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Opening weekend has now come and gone and it’s time to get back to some painting. It was great to see all of you who stopped by. Again, I cannot thank my family enough for all the help in getting ready. The landscaping that my brother Bob did is great and I am so thankful to him for bringing plants all the way from Seattle. Barbara (my sister-in-law) was very helpful in getting my gallery up to opening readiness, in all kinds of ways. Her pots look great in the gallery too! Jim and Debbie were great too, knowing Deb had the food thing under control was a real relief. Then there was grabbing nephew Tom the minute he came in the door and assigning him to fixing my stereo set up for music in the gallery, job well done Tom! Best of all though was the fun of laughter when the door closed and we were able to enjoy one another’s company. The gift of family is one that I never grow tired of receiving. As the new landscaping grows and blooms, year after year, it will always be a reminder of that gift.

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But, the work of painting must continue on. The concept of thinking small usually doesn’t appeal to me but after seeing small paintings by other artists, I’ve decided to do a few myself. I’ve started with watercolors, It’s also a fun way to get a start on exploring some local scenes. It’s also a nice way to continue painting while the gallery is open. With all the odds and ends still to complete before I really feel everything is in place it works well for me to work on small pieces. The smaller paintings will both be on regular watercolor paper and as notecards. I may even paint some postcards. There is such a wealth of new subject matter to delve into I can’t wait to get working on them.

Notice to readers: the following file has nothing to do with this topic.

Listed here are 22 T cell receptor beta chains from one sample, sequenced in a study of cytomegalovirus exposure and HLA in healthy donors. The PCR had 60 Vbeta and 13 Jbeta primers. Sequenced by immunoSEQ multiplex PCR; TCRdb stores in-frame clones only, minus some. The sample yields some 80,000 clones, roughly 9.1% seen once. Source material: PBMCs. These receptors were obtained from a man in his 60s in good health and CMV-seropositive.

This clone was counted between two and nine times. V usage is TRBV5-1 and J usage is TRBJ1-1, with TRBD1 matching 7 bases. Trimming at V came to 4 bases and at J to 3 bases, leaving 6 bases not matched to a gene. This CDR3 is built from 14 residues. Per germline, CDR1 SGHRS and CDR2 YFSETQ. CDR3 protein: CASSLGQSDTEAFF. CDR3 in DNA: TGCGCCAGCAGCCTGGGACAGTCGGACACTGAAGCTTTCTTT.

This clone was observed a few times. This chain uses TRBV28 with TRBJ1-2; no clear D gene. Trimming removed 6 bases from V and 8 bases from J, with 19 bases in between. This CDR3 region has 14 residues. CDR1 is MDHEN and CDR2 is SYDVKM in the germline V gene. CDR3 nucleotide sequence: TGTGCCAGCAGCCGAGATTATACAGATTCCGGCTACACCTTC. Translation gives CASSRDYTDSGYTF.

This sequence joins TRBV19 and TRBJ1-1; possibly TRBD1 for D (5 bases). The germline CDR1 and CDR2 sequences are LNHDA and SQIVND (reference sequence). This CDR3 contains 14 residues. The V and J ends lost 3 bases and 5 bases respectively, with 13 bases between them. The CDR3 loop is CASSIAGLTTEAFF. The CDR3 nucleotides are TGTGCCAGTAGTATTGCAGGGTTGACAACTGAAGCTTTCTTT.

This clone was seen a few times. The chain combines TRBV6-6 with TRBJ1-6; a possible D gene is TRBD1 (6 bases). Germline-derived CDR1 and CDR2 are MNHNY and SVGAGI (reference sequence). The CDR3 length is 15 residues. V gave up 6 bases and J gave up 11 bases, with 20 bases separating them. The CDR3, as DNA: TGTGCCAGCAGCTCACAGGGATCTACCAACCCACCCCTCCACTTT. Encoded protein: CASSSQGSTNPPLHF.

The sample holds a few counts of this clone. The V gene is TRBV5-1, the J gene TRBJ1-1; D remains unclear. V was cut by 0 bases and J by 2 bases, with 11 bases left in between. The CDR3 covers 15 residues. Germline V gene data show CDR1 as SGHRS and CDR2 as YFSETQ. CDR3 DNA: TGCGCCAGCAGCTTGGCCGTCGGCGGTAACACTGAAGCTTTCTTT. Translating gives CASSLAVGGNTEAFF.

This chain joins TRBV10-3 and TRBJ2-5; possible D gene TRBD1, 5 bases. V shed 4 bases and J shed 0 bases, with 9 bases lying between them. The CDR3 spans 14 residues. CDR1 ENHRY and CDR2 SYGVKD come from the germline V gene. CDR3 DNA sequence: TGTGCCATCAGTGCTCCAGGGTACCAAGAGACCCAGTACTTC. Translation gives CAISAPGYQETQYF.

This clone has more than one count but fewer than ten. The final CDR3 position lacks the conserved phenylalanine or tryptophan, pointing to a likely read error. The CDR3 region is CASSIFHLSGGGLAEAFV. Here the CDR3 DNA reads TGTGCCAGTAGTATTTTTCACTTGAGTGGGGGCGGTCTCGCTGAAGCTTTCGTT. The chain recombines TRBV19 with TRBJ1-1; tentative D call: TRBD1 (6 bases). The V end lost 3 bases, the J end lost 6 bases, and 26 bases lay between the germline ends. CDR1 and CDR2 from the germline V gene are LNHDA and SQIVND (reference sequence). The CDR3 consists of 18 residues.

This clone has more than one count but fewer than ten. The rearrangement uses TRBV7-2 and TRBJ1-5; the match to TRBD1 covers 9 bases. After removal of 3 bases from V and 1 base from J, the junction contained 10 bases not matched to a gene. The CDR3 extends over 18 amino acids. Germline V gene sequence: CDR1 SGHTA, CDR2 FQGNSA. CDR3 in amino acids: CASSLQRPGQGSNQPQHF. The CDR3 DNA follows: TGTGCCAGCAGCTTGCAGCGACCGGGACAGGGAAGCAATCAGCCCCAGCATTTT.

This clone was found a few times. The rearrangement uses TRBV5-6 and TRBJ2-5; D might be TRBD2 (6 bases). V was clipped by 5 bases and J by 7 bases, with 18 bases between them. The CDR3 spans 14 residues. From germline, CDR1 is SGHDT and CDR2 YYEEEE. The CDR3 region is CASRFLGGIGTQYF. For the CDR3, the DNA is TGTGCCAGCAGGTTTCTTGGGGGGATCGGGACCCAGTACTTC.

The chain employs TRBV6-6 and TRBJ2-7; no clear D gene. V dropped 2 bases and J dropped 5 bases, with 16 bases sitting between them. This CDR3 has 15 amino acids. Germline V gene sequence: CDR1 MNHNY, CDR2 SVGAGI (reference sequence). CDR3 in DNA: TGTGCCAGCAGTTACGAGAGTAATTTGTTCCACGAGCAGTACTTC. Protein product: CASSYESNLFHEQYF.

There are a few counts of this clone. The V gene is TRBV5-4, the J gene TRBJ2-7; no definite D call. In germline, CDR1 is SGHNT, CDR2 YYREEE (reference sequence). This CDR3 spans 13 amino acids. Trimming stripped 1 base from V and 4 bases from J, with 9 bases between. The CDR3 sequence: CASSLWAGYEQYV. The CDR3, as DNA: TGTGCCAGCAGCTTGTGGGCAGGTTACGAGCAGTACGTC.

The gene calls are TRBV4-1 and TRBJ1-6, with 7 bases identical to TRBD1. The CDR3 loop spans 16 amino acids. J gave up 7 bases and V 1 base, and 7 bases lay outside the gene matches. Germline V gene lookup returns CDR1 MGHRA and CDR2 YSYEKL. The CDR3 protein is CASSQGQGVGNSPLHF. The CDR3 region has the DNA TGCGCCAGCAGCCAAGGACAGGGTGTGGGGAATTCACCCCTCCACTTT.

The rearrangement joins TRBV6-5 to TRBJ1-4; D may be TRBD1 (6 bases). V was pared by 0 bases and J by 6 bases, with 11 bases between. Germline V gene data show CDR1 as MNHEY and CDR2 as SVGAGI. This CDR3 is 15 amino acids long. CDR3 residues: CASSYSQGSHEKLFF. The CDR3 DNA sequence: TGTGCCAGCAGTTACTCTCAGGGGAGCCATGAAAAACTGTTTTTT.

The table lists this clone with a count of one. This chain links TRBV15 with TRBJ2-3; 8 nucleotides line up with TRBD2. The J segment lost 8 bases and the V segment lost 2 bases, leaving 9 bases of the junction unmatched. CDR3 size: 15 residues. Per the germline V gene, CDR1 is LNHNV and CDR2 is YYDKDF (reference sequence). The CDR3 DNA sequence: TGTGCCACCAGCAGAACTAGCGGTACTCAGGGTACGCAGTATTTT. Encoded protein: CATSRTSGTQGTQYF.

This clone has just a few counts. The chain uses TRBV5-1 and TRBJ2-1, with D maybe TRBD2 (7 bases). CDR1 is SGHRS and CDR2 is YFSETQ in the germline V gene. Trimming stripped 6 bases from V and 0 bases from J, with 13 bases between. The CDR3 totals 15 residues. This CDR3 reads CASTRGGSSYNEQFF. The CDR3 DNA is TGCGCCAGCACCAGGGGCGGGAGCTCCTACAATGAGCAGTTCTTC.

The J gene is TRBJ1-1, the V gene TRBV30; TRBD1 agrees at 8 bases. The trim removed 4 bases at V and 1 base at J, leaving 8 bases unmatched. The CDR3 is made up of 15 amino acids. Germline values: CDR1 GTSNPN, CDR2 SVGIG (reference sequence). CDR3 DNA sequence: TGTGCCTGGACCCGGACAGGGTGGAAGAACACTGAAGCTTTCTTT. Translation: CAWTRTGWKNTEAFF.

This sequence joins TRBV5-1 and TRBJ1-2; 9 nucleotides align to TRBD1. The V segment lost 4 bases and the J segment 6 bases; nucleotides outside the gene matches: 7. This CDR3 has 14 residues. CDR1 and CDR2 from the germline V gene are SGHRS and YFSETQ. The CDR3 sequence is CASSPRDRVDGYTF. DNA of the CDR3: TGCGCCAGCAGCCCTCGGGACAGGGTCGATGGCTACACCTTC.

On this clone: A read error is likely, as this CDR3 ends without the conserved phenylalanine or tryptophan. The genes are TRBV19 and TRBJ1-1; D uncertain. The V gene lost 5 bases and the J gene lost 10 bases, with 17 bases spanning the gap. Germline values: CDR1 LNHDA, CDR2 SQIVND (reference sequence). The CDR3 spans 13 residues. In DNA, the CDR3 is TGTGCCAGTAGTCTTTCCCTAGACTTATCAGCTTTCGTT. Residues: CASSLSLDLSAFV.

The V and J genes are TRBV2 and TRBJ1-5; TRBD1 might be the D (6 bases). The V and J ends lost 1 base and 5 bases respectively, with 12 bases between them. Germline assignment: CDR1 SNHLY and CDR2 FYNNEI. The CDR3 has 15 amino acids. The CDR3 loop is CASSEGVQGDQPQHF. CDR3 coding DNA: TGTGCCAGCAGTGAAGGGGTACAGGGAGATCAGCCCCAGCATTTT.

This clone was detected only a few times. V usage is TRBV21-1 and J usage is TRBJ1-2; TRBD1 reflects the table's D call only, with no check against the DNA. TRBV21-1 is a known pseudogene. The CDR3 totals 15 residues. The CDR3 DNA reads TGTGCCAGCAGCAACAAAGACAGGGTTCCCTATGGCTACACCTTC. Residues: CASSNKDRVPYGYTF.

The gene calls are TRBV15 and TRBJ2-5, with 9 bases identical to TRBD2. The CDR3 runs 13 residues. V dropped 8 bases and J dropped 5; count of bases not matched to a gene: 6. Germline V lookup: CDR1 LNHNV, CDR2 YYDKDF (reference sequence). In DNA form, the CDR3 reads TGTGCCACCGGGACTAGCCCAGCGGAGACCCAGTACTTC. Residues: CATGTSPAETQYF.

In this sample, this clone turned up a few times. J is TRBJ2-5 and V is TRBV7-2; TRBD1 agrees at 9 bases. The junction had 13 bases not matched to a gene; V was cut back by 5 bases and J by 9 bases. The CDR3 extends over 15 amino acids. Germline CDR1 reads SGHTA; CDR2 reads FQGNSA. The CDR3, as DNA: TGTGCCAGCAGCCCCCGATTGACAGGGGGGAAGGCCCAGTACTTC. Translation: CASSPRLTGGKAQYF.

Blizzards and Brainstorms

 

All settled in to my new home and with Phase 1 of construction complete, including my handiwork, I actually had time to paint a picture. Really, I feel like it was stolen time, since there is much work to do before I open my gallery, but the blizzard has given me a bit of a respite. My frantic desire to get everything accomplished and open in short order has been put on hold by Mother Nature.With the ground frozen under over a foot of snow, with more on it’s way this weekend, there will be no parking lot or pathway to my gallery for some time. I have come to be thankful for the break, and I took advantage of that time to paint the “Fish Houses”.